Born in Windsor in 1942 to the actor Hugh Williams and the actress Margaret Vyner, Williams studied at Eton. He has attributed his early interest in poetry to the letters he wrote home as a youngster (his collection, Writing Home, 1985, has a darkly comic opening poem that reminisces about such activities) as well as to his longstanding passion for pop music, combined with his first encounter with the contemporary work of Movement poet, Thom Gunn. Alongside the likes of Philip Larkin and Kingsley Amis, then, Gunn’s A Sense of Movement – including poems such as ‘Elvis Presley’ and ‘On the Move’ – went on to become Williams’ earliest poetic model, and his first collection, Symptoms of Loss, is full of the hardy realism and lyrical, crafted formalism of their influence. The book also contains – albeit minimalist – poems of subtle gestures and conceits, as in the ‘smile / [that] is the official seal on my marriage’ in ‘The Butcher’, or the existential doubts of ‘Point of Return’, in which the narrator muses how ‘in the end I treat / Uncertainty as life, / Arrival as defeat.’ But even at this early stage in his career, Williams’ poems reveal a certain uneasiness, wary of writing what he has called ‘tip-of-the-iceberg poems’; ‘the mesh too gross / for explanations // […] as words / Go crashing down among the clowns’, as he puts it in ‘The Net’.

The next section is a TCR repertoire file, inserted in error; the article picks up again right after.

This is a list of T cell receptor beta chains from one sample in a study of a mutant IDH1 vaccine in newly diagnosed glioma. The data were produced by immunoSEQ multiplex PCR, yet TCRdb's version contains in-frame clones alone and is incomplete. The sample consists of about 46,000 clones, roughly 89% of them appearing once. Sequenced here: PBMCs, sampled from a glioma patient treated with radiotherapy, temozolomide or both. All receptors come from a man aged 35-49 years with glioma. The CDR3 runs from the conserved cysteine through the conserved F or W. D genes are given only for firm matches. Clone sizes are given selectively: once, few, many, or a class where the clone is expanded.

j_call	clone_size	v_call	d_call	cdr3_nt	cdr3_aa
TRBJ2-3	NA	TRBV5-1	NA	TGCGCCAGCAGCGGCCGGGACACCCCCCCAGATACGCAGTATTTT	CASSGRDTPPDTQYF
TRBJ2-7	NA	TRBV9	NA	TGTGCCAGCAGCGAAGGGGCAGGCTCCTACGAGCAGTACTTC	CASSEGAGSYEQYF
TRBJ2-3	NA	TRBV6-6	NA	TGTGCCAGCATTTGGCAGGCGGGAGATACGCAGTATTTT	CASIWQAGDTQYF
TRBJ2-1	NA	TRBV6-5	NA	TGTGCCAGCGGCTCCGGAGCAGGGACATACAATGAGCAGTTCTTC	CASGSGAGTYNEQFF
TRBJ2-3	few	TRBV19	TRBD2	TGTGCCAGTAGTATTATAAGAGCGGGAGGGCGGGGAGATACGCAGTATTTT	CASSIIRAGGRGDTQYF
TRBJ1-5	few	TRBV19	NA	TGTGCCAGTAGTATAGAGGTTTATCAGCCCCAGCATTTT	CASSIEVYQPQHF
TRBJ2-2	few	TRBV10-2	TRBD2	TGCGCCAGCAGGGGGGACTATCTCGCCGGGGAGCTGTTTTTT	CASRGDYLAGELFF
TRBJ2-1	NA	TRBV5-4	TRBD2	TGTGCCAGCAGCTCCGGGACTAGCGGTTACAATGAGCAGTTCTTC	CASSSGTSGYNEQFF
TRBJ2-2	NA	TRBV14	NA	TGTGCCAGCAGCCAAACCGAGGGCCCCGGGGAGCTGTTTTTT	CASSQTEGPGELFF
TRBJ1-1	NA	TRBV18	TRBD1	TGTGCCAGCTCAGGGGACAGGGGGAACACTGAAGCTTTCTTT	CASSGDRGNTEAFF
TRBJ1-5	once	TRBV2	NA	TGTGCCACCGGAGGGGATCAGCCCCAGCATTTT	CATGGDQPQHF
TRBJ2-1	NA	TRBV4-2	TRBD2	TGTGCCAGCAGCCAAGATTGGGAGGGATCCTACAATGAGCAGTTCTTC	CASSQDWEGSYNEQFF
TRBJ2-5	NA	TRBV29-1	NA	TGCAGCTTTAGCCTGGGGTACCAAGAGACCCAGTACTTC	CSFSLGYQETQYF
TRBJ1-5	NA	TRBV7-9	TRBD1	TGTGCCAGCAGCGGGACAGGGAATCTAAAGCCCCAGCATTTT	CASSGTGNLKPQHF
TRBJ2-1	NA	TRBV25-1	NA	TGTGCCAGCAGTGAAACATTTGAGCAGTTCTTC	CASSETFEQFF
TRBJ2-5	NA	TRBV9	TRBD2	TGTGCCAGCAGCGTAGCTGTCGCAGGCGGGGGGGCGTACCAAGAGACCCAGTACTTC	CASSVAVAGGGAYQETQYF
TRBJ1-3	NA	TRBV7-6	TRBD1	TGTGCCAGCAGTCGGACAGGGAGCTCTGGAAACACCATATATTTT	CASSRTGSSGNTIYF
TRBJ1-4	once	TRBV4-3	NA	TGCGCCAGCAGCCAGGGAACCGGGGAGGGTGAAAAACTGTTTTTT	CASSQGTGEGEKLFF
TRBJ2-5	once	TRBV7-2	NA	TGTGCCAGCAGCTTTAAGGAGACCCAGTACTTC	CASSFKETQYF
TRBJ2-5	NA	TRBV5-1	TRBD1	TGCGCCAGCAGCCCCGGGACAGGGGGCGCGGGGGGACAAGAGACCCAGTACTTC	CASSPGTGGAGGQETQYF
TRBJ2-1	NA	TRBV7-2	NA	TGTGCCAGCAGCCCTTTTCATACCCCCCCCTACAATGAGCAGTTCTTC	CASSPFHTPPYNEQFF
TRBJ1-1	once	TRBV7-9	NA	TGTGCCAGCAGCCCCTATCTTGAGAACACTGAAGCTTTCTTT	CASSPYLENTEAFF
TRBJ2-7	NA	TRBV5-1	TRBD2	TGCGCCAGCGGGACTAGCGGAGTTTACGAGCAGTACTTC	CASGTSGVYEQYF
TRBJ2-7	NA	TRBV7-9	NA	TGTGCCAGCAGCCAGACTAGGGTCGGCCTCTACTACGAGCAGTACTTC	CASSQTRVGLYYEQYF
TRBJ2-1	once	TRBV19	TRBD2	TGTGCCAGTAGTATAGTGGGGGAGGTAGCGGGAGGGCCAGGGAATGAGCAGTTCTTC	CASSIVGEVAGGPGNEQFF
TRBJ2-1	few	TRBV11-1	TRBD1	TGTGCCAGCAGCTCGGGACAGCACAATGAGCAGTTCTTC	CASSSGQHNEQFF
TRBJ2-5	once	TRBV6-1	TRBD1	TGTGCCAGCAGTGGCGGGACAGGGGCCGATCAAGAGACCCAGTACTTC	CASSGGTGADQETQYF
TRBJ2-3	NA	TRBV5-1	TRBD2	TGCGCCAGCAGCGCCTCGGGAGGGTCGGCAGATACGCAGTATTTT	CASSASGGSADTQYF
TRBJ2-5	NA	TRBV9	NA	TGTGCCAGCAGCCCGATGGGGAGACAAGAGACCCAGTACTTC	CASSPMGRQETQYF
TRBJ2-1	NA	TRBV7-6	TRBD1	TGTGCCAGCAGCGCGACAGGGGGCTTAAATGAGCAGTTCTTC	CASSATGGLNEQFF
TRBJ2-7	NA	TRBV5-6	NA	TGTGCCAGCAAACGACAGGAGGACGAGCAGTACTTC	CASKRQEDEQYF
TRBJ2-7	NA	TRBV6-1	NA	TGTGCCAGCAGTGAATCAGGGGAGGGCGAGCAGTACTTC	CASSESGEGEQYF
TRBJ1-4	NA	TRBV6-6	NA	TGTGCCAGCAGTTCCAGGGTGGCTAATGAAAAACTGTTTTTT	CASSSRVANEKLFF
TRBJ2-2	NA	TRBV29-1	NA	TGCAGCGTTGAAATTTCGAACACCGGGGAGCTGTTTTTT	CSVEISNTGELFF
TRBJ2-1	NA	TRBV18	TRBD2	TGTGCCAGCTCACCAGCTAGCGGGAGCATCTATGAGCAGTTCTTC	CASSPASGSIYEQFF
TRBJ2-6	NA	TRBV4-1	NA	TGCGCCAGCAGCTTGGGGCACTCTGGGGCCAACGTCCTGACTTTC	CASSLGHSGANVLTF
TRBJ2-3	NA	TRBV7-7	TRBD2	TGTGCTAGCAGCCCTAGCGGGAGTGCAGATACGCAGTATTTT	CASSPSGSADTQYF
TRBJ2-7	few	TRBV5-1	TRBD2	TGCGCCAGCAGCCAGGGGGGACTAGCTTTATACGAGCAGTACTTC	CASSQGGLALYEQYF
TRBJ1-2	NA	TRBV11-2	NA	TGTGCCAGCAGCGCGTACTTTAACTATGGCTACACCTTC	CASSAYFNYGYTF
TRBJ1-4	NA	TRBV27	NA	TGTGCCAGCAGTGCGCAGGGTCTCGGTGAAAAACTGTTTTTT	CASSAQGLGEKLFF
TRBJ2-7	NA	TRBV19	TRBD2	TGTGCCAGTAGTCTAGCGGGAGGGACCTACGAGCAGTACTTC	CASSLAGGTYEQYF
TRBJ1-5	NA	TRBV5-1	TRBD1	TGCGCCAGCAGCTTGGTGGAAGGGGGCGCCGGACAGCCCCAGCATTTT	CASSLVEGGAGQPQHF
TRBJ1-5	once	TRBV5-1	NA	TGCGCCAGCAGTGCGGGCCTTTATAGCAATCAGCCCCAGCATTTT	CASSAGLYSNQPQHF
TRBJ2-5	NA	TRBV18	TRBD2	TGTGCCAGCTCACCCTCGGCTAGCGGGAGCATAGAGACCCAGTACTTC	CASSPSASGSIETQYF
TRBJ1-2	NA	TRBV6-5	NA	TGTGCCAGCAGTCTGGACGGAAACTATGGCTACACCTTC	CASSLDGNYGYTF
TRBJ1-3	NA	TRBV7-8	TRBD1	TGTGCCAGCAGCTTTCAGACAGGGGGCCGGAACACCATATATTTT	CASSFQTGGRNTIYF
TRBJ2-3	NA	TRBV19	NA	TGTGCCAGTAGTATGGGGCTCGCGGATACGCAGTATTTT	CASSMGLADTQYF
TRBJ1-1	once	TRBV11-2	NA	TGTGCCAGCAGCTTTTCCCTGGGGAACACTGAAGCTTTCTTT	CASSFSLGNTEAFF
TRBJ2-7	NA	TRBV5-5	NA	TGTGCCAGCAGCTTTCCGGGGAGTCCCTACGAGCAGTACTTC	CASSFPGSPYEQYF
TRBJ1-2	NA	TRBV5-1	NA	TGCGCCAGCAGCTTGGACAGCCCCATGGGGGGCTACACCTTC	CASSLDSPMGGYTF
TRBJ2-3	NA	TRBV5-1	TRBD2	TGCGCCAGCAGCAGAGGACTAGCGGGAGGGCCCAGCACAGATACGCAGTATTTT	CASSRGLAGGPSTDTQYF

His following collections, then, including Sugar Daddy (1970), Some Sweet Day (1975; named after the Everly Brothers' song) and Love-Life (1979) represent a gradual move away from the taut, austere aesthetic associated with minimalists such as Ian Hamilton and Colin Falck, towards the relaxed writing of Williams’ maturity which, perhaps surprisingly, is fresher, more candid, and increasingly more direct in its tone and impact. While succinct, for instance, ‘A Letter to My Parents’ from Writing Home flickers on the borderline between poetry and prose:
There is quite a lot of news from this front.
I got hit in the face, but I am all right now.
How are you? How is the play?
A little dog called Bobby ran out into the road
and was run over by a car.
I am sorry this is in pencil, but I am upstairs